To clarify: The bodhisattvas wear a crown ornament of the five tathāgatas, representing the five Buddha families. Because of that, when the Bodhisattvas prostrate to the vajra master, then the tathāgatas who are on their crowns are prostrating as well, saying: “Excellent! Excellent!”

A similar doubt as before may arise. One could ask: “How is it that if the bodhisattvas are prostrating, it is fine for them to prostrate to a vajra master who is an ordinary individual? Shouldn’t it be the other way around?”
The elucidation given here is that the bodhisattvas begin to prostrate because they are pleased; they want to bring all sentient beings to buddhahood and the vajra master is actively helping.

Once you’ve aroused bodhicitta, you need to benefit sentient beings. Leaving it as mere aspirational bodhicitta is not enough. You need to actually engage in the activity of benefiting sentient beings. You also have to have engaged bodhicitta. You need to train in this.

And so, the vajra masters themselves who give the empowerments that ripen, teach Dharma,
give consecrations and so forth, are greatly benefiting many beings. In doing so, they lighten the burden of benefiting sentient beings which the bodhisattvas bear and thus bodhisattvas prostrate to them.

Some parents, unable to provide for all of their children, place a child into the care of relatives who feed them, cloth them, educate and raise them with love. Once the child is all grown up and returns to the parents, the parents are delighted and give thanks to the kind relatives.

Therefore, if the 10th level bodhisattvas prostrate to a qualified vajra-master who is an ordinary individual, so the ordinary students should certainly do the same.

3 and 4.   According to both Guhyasamāja-tantra and Vajrapanjara-tantra (Eng: Vajra Dome, an explanatory tantra of the Hevajra-tantra)

Supreme empowerment – here described as encompassing the complete set of four empowerments.
Vajra master – is the vajra master who is, in this context, an ordinary individual who was a little lazy.
Tathāgatas who dwell in world realms of the ten directions – The interpretation here identifies them as the tathāgatas of the three times (past, present and future) who had received the empowerment from their master, practiced with extreme diligence and awoke to buddhahood before the master did. To repay his/her kindness, they prostrate in the three times (morning, noon and evening) to the guru who hasn’t achieved the buddhahood yet, due to being less diligent. The tathāgatas of the past prostrate to the masters of the past, and similarly, the tathāgatas of the present prostrate to the masters of the present and so is in the future.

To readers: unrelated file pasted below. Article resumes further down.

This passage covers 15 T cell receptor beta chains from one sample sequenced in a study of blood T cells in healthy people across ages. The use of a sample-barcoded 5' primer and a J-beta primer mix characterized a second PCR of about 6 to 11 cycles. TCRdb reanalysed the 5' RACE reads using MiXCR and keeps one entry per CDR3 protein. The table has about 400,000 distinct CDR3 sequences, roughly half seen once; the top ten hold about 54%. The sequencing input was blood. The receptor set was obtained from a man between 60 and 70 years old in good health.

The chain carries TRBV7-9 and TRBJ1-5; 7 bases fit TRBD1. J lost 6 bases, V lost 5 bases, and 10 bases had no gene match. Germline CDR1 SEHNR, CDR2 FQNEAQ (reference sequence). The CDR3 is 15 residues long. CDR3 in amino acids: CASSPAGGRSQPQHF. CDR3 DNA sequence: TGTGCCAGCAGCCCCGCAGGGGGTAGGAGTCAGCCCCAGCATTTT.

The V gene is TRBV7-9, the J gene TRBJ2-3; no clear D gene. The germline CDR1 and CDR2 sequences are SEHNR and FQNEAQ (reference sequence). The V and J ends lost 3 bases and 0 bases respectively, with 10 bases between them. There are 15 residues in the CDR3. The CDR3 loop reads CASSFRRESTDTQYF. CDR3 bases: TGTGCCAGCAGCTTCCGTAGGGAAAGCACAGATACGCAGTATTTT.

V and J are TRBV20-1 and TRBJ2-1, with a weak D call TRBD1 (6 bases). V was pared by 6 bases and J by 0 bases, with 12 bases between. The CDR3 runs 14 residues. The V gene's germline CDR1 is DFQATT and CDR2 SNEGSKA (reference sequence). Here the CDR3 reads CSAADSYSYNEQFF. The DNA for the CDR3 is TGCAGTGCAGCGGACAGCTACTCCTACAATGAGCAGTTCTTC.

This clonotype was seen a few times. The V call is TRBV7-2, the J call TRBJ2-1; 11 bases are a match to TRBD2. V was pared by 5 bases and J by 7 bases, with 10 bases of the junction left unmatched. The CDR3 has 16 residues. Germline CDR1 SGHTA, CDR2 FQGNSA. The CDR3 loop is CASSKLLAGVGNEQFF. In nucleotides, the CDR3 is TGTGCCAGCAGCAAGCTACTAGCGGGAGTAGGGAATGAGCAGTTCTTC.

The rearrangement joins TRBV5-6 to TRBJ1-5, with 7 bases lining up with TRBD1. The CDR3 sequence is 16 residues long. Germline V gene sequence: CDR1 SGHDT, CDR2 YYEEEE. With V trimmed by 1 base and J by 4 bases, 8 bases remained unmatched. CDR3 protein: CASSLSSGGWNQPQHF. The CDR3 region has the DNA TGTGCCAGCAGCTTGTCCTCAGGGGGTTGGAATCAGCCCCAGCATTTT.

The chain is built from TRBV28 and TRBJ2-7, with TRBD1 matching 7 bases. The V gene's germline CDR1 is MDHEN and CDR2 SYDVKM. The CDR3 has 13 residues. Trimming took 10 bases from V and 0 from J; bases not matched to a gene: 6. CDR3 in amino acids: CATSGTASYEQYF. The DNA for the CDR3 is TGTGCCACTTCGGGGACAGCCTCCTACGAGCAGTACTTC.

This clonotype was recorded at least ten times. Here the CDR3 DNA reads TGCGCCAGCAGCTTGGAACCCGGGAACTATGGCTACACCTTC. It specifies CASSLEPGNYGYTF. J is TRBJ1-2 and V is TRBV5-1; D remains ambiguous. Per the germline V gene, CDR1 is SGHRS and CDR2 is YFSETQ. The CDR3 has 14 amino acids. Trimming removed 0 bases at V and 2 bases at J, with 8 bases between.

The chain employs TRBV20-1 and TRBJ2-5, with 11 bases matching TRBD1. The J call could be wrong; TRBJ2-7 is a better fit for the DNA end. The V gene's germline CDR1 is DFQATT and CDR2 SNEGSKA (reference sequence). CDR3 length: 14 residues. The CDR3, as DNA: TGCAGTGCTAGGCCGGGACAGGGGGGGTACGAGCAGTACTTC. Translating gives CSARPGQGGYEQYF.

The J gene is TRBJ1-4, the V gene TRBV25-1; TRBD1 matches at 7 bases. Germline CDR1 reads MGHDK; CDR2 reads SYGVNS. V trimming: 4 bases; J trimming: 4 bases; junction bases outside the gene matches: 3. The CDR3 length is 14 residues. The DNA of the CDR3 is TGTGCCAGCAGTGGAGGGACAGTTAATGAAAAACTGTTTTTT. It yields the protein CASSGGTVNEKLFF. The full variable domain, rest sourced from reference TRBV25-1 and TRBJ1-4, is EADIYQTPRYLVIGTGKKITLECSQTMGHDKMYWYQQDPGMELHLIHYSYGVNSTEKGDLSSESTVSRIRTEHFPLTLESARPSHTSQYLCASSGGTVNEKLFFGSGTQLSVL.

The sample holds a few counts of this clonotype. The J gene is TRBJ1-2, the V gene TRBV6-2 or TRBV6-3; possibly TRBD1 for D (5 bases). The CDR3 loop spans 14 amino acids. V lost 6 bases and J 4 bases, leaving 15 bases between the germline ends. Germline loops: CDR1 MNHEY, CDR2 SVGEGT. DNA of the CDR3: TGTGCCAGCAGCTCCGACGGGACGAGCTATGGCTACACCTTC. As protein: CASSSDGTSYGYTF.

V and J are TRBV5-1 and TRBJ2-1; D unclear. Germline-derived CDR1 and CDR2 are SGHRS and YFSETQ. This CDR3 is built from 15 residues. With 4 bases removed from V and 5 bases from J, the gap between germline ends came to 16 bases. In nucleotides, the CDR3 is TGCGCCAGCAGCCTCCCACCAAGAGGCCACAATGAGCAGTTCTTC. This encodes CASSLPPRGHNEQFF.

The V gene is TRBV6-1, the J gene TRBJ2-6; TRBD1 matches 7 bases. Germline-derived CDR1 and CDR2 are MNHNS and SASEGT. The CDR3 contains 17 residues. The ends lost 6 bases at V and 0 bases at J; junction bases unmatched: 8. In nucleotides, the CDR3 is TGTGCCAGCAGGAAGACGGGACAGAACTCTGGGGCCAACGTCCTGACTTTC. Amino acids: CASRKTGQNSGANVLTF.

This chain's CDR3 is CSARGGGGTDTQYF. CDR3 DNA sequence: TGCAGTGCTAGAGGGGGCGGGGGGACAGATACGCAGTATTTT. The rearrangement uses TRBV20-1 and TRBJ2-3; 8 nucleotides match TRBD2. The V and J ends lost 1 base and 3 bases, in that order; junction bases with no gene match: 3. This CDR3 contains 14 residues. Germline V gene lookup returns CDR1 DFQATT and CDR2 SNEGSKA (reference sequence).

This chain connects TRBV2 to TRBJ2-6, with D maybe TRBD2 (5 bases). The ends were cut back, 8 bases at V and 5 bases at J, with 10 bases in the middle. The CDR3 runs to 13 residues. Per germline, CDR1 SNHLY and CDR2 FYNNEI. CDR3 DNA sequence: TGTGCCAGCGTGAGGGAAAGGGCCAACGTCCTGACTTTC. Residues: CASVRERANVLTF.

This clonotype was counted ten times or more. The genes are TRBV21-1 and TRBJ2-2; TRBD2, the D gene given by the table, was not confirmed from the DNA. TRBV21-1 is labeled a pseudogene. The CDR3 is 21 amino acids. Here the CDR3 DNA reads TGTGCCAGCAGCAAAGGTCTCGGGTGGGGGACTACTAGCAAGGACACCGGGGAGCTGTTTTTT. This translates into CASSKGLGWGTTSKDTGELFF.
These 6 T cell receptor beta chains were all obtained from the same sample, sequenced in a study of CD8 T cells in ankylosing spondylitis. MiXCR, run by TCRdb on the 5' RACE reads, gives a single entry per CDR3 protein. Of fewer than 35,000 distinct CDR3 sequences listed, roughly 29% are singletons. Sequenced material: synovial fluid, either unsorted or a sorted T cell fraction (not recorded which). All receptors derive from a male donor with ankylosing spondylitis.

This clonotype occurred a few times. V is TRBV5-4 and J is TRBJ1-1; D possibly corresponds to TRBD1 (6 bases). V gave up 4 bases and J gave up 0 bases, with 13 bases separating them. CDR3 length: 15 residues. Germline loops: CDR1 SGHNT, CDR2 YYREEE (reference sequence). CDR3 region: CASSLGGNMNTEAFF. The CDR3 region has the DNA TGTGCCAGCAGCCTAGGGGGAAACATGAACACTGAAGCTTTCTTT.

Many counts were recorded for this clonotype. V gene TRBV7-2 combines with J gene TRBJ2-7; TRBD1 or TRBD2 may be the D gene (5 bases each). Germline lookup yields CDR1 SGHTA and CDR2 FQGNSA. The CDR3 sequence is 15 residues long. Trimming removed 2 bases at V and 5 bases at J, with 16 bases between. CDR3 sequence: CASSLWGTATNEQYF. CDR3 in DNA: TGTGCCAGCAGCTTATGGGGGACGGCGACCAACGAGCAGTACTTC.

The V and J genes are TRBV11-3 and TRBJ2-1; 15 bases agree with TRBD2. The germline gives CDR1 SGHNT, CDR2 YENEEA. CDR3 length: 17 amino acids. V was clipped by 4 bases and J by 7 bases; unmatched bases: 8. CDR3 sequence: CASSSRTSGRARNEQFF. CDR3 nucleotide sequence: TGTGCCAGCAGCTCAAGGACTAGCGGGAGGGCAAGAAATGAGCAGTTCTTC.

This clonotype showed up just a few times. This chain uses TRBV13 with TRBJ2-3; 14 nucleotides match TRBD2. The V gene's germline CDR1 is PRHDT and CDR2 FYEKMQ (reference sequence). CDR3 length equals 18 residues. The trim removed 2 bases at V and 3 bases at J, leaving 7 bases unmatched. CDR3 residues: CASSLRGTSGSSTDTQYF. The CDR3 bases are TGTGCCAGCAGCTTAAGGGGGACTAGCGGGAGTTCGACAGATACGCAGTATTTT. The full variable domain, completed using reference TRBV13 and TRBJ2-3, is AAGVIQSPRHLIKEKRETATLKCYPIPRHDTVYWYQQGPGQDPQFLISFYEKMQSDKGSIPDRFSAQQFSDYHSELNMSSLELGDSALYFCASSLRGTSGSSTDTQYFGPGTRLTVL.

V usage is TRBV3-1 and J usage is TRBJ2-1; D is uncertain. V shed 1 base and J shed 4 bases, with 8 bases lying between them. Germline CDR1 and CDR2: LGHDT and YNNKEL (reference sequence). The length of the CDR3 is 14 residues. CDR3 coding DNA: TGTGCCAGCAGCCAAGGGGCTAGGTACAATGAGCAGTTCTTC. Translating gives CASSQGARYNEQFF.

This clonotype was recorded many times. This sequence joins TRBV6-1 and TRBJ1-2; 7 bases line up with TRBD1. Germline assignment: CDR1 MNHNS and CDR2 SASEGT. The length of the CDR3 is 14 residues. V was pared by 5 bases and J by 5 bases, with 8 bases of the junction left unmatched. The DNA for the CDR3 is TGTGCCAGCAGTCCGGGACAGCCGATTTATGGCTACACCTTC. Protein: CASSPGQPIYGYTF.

There was a situation with Ānanda in the first council. He had memorized all the sutras, but even though he himself hadn't reached arhatship at that point, there were so many students he taught who consequently became arhats before the teacher did.

Verse (2) as explained in Je Tsongkhapa’s commentary
Supreme empowerment – is the causal ripening empowerment in this interpretation
There are three empowerments:

-the causal ripening empowerment,
-the liberating path empowerment
-the resultant empowerment, that is the liberation

In this setting, the supreme empowerment is the first, the causal ripening empowerment, because the passage is about the student showing respect to the master who has received the causal empowerment that ripens.

Supreme – refers to being pure, which is an empowerment given just as is taught in the tantras. It is a pure ritual and it is pure because it stems from the pure tantras.
Vajra master who has received the empowerment – From the fifth part (out of 40 instructions) of The Heads of Grain Pith Instructions (Jigme Jungne Bepa’s commentary on the Saṃpuṭa-tantra):

Vajra means bodhicitta, and the one who displays worldly and transcendent conduct because of having that nature is the vajra master, the guru.

Vajra master means the one who teaches the worldly and transcendent path with that bodhichitta.

It is for this reason that the tathāgatas who dwell in the ten directions come to such a masterat the three times of the day and prostrate which, naturally, implies that other students should certainly prostrate as well.

Je Tsongkhapa quotes the 17th chapter of Guhyasamāja (mentioned earlier) and also explains it in line with the 10th chapter of The Net of Illusion (Skt: Māyājāla-tantra), as well as according to many scholars and siddhas including Candrakīrti, Cilupa, Śāntipa and Vimalagupta who agree with the quotations from the tantras.

But, in the great commentary on the Kālacakra-tantra, called The Stainless Light (Skt: Vimalaprabhā), the illustration differs somewhat. In this setting, the verse is given two interpretations, definitive and expedient.